Genetic Testing


The level of genetic detail required to make a diagnosis will determine the genetic test we recommend. Most genetic tests require a blood sample. Unlike standard blood tests, results may take months to return.

During our consultation, we will discuss which genetic tests are available and the possible outcomes of testing. We will need your written consent to collect and test your DNA , as you have entrusted us withyour genetic information.  Below is a list of genetic tests available to you. We are happy to work through these options with you to understand which test is most likely to give you the answers you need.



Types of Genetic Testing

+ Karyotype Test

Cytogenetic chromosome analysis with direct visualisation of the chromosomes to determine chromosome number and structure/content.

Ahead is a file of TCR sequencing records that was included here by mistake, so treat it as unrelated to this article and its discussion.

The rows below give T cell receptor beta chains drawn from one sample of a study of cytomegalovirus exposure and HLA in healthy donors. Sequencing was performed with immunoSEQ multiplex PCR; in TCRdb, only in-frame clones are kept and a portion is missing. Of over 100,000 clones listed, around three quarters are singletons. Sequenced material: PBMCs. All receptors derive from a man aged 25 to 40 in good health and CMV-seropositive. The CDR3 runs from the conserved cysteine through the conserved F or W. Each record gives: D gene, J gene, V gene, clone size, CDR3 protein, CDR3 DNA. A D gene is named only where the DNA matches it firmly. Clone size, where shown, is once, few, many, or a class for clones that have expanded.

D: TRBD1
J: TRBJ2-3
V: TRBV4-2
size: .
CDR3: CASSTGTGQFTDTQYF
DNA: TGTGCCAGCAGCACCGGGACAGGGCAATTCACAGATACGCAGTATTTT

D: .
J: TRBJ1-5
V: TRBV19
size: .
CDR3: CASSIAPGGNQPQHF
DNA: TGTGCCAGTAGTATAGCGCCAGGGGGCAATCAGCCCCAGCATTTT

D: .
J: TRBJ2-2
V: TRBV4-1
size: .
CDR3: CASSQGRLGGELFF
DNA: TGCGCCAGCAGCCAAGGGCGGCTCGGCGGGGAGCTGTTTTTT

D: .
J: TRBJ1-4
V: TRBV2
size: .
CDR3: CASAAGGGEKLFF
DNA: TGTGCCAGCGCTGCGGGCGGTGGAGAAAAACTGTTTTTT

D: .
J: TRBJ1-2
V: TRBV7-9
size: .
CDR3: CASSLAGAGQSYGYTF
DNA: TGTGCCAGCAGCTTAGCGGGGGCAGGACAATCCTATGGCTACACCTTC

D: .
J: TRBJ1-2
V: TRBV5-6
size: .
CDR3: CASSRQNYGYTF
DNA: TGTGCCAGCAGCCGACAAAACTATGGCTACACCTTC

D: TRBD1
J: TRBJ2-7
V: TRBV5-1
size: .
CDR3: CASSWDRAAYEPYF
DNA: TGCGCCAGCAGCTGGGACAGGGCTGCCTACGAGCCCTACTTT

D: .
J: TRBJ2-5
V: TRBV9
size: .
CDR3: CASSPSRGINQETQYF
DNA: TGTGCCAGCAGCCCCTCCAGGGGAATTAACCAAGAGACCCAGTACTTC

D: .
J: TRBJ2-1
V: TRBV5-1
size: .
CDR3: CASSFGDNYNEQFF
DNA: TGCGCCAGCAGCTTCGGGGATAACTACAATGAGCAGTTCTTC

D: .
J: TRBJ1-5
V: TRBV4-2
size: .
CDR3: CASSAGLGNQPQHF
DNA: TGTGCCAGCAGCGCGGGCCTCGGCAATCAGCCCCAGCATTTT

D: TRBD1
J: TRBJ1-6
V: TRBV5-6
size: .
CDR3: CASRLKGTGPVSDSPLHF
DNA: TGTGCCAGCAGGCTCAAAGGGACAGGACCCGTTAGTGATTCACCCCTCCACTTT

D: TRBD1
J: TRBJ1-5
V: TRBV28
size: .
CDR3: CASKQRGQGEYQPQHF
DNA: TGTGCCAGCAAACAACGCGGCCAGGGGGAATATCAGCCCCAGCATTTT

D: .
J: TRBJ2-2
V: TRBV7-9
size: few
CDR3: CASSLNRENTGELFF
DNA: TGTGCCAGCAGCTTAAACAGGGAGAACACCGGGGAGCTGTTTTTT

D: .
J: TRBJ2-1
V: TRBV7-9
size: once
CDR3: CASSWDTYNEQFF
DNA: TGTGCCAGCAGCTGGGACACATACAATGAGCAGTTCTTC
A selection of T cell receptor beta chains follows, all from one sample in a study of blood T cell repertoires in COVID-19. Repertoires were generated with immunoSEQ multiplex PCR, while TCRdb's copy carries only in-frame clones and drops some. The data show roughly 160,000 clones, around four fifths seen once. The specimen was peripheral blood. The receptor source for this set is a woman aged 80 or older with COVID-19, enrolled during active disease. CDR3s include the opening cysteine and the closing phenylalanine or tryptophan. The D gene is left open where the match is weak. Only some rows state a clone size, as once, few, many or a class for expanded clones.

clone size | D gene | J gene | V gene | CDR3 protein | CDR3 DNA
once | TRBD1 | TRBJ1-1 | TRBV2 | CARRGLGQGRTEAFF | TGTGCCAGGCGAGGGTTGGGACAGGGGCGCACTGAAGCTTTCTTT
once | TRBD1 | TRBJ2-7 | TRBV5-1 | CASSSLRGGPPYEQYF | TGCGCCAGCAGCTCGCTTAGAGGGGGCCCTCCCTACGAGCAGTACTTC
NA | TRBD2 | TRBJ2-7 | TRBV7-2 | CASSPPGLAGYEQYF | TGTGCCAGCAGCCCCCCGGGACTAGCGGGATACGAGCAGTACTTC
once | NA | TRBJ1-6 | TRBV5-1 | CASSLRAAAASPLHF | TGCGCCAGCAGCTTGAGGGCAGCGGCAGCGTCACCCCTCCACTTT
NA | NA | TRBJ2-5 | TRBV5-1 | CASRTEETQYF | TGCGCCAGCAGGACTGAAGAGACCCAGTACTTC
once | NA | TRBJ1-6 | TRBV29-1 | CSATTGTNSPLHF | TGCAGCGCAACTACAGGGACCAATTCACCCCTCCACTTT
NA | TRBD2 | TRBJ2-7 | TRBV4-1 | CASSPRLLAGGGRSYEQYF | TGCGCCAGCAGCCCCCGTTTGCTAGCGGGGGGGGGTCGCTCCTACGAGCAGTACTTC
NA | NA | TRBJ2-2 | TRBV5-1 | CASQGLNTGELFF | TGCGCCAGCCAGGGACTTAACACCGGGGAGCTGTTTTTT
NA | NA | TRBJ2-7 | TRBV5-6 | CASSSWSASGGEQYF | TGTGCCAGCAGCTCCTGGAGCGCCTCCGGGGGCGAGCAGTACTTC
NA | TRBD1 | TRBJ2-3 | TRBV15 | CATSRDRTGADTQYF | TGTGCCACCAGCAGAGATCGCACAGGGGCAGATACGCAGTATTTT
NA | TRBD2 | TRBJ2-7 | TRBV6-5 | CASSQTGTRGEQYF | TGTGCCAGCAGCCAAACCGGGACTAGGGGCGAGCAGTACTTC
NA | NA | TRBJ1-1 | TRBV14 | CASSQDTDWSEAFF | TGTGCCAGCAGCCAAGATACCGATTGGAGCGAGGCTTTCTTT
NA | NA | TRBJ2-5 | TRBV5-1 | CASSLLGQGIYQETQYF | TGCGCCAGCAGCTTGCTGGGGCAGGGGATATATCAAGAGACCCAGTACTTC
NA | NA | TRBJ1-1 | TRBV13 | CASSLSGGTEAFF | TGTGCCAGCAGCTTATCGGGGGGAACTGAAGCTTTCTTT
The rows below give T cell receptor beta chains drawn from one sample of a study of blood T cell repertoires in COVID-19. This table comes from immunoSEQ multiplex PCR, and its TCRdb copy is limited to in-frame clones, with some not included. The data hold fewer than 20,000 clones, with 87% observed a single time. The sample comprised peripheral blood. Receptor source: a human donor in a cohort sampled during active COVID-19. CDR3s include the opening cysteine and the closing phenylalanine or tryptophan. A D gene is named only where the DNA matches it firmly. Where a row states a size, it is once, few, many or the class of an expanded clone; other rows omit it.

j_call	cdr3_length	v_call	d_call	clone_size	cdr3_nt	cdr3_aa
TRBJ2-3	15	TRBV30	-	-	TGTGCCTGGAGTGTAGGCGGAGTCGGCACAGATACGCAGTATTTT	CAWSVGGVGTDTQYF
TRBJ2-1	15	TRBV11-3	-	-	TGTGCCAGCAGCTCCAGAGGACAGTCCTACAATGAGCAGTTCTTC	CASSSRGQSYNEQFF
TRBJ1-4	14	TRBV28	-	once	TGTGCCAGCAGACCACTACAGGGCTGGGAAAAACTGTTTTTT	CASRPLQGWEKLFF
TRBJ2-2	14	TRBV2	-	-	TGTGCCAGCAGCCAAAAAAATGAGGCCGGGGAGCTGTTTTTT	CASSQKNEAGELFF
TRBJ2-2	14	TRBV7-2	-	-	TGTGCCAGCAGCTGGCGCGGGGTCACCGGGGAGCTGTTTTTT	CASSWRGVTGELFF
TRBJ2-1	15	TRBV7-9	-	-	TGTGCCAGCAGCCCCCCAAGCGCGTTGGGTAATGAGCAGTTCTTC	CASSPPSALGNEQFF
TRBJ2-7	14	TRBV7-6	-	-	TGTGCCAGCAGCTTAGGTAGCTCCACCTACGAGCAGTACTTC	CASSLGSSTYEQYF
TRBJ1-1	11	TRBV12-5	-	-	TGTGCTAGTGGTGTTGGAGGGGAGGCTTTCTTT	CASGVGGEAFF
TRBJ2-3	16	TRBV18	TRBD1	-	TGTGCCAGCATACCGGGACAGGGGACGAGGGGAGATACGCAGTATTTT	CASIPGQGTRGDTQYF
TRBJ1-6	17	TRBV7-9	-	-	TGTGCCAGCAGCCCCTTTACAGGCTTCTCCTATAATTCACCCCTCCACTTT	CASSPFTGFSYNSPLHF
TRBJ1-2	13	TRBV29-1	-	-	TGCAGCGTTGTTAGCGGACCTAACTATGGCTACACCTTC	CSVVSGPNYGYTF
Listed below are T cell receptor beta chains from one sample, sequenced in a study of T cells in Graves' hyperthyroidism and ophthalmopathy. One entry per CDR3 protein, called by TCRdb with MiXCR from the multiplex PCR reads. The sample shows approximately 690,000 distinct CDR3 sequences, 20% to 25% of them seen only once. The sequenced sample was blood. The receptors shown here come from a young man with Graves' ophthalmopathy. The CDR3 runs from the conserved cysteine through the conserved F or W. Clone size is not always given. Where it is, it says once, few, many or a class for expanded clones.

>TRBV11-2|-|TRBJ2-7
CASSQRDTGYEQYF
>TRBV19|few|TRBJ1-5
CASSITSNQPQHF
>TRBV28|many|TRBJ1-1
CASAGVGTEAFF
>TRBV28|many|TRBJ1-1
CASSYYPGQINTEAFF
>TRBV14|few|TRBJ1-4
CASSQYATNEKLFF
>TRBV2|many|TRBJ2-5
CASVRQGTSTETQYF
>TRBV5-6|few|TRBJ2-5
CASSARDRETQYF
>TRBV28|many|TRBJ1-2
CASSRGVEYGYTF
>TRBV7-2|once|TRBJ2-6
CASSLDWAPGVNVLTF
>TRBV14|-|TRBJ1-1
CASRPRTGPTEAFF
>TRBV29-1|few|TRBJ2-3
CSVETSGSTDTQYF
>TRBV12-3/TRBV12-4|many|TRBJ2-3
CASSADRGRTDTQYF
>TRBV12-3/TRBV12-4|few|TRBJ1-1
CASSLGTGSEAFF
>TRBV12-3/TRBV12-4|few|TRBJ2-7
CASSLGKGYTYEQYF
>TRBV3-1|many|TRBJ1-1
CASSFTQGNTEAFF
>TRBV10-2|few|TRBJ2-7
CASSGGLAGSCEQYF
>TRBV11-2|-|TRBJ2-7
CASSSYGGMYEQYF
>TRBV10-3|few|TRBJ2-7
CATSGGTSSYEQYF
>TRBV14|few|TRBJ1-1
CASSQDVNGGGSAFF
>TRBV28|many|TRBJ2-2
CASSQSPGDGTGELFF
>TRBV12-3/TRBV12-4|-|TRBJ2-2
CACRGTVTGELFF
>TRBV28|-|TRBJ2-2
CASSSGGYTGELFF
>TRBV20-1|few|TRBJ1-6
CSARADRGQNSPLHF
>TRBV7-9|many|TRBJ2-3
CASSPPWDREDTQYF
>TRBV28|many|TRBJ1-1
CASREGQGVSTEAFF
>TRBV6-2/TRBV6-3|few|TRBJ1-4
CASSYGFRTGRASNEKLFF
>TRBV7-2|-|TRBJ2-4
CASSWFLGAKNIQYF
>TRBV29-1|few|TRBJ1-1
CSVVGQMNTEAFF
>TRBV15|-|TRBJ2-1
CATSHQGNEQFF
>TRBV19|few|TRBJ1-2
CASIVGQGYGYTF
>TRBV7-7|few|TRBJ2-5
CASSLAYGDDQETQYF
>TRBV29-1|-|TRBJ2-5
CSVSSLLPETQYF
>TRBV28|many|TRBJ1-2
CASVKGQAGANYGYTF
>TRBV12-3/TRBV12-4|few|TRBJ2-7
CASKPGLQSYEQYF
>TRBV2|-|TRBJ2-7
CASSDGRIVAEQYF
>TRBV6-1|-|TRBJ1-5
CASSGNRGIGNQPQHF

+ Array Comparative genomic hybridisation (CGH)

Molecular chromosome analysis that provides a detailed assessment of chromosome content.

+ Single Gene Test

Targeted testing for a specific condition. A single gene test is recommended when specific features point to one condition cause by one single gene, such as cystic fibrosis or sickle-cell anaemia.

+ Gene Panel

A panel is a single test that simultaneously analyses a number of genes associated with a similar phenotype ( eg, epilepsy, migraine, connective tissue disorders).

+ Whole Exome Sequencing (WES)

The exome is part of the genome that contains the protein coding portions, known as exons. Exome sequencing allows analysis of all coding genes, and variances can be identified against approximately 4,600 medically defined conditions.

+ Whole Genome Sequencing (WGS)

Gives a comprehensive view of the entire genome (sequences both coding and non coding parts of the genome). This analysis is often more expensive when compared to the WES, however, provides more comprehensive information.